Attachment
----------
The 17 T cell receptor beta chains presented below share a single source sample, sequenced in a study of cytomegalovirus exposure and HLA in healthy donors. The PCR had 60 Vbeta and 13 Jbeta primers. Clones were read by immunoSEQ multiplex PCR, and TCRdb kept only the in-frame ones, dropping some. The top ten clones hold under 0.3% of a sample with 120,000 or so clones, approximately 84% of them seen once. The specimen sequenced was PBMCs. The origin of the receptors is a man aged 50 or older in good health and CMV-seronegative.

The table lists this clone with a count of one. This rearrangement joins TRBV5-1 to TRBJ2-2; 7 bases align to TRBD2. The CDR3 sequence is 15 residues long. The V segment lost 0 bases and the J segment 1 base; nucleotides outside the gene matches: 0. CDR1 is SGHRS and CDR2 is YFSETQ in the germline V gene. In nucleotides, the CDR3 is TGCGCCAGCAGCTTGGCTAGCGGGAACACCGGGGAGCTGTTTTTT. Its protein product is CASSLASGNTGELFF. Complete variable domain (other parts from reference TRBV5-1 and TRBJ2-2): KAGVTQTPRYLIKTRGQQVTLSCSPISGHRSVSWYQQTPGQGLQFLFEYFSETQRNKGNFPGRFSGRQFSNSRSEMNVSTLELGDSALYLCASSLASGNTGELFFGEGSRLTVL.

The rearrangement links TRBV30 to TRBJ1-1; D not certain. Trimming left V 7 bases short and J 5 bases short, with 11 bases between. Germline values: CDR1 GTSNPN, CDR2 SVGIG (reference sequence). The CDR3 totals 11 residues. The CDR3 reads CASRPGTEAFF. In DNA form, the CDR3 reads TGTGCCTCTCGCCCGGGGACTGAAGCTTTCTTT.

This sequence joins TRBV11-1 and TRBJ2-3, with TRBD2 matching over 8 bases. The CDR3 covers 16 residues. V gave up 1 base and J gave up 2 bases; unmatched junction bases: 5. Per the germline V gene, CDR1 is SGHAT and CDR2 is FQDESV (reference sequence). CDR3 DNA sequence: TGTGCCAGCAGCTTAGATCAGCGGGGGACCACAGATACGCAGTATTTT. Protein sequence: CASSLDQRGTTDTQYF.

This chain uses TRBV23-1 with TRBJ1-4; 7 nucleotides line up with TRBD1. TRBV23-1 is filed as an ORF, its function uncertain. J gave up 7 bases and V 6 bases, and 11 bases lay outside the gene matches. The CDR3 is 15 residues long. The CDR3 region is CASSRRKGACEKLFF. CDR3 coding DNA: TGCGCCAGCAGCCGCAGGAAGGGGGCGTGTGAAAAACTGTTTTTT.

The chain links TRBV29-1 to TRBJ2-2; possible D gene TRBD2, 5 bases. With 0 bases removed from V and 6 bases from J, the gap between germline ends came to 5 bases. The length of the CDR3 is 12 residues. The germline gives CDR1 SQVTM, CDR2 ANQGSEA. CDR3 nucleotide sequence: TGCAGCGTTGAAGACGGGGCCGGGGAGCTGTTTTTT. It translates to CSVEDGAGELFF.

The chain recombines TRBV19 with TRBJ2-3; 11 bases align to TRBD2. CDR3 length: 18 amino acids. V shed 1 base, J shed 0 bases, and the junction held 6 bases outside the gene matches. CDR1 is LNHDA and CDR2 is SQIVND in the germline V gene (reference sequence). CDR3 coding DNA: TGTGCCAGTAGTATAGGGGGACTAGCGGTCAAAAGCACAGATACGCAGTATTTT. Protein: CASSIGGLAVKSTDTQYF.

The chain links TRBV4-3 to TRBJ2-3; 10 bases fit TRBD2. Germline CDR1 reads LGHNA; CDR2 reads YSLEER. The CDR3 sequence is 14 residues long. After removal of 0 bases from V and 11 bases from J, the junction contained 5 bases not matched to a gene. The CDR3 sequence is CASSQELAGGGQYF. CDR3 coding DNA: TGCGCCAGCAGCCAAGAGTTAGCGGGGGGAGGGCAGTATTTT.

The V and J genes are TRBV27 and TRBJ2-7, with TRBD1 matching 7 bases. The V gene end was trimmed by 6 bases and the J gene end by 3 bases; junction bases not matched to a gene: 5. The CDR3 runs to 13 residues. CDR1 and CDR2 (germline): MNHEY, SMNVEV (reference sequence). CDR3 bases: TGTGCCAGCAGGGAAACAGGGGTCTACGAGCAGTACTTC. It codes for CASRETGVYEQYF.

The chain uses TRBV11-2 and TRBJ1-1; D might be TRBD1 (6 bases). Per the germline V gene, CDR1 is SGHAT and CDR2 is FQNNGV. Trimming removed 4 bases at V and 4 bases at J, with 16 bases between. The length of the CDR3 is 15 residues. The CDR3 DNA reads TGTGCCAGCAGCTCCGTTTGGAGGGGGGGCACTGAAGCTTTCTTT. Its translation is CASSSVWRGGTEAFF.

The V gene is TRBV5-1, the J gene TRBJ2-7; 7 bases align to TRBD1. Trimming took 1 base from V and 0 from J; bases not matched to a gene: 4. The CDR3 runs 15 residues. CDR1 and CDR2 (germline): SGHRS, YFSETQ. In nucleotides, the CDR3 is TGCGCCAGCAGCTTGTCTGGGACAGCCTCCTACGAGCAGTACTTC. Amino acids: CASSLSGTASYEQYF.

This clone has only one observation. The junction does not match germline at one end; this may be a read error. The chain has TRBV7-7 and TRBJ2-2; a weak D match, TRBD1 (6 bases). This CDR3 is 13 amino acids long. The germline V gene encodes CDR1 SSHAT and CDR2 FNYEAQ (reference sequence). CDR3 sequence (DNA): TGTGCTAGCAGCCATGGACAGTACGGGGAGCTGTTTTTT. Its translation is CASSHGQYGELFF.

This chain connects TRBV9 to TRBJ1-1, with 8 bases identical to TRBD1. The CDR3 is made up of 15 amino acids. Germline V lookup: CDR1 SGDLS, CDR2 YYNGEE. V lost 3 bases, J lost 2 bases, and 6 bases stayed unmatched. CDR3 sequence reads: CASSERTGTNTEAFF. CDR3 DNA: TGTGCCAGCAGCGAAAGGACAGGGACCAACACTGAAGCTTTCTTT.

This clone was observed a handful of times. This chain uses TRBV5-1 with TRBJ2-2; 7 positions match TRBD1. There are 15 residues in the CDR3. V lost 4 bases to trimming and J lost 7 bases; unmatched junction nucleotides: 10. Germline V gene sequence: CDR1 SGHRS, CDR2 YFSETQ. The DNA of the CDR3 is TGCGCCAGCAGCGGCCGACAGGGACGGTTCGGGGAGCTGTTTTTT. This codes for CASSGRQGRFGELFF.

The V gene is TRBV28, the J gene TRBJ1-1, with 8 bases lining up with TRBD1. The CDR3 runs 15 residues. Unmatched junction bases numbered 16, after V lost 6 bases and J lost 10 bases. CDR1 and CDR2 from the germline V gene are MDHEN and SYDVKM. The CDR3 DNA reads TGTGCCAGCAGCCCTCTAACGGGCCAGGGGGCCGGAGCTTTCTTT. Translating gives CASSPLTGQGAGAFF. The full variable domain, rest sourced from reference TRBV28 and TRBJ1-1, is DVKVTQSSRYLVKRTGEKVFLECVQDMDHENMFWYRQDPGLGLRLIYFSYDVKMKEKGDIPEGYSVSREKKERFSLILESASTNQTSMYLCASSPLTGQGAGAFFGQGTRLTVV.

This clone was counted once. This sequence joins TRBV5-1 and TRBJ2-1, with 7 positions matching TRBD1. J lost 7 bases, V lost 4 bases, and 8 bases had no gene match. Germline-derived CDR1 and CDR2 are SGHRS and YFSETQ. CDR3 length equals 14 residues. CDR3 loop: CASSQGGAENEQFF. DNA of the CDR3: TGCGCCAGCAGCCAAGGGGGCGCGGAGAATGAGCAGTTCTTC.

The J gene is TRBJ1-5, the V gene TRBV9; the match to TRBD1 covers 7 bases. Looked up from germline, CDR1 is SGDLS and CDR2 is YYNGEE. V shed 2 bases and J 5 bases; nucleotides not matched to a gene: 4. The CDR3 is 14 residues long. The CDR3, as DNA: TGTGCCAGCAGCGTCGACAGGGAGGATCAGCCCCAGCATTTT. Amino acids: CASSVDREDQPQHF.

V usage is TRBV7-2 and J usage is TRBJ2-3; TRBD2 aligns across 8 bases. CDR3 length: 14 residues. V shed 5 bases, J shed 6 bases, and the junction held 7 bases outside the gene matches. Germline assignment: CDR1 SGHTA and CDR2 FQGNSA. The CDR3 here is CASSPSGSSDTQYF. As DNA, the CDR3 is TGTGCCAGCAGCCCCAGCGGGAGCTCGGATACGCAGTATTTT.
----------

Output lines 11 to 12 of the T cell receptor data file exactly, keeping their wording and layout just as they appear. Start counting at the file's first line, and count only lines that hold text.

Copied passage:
The V gene is TRBV5-1, the J gene TRBJ2-7; 7 bases align to TRBD1. Trimming took 1 base from V and 0 from J; bases not matched to a gene: 4. The CDR3 runs 15 residues. CDR1 and CDR2 (germline): SGHRS, YFSETQ. In nucleotides, the CDR3 is TGCGCCAGCAGCTTGTCTGGGACAGCCTCCTACGAGCAGTACTTC. Amino acids: CASSLSGTASYEQYF.

This clone has only one observation. The junction does not match germline at one end; this may be a read error. The chain has TRBV7-7 and TRBJ2-2; a weak D match, TRBD1 (6 bases). This CDR3 is 13 amino acids long. The germline V gene encodes CDR1 SSHAT and CDR2 FNYEAQ (reference sequence). CDR3 sequence (DNA): TGTGCTAGCAGCCATGGACAGTACGGGGAGCTGTTTTTT. Its translation is CASSHGQYGELFF.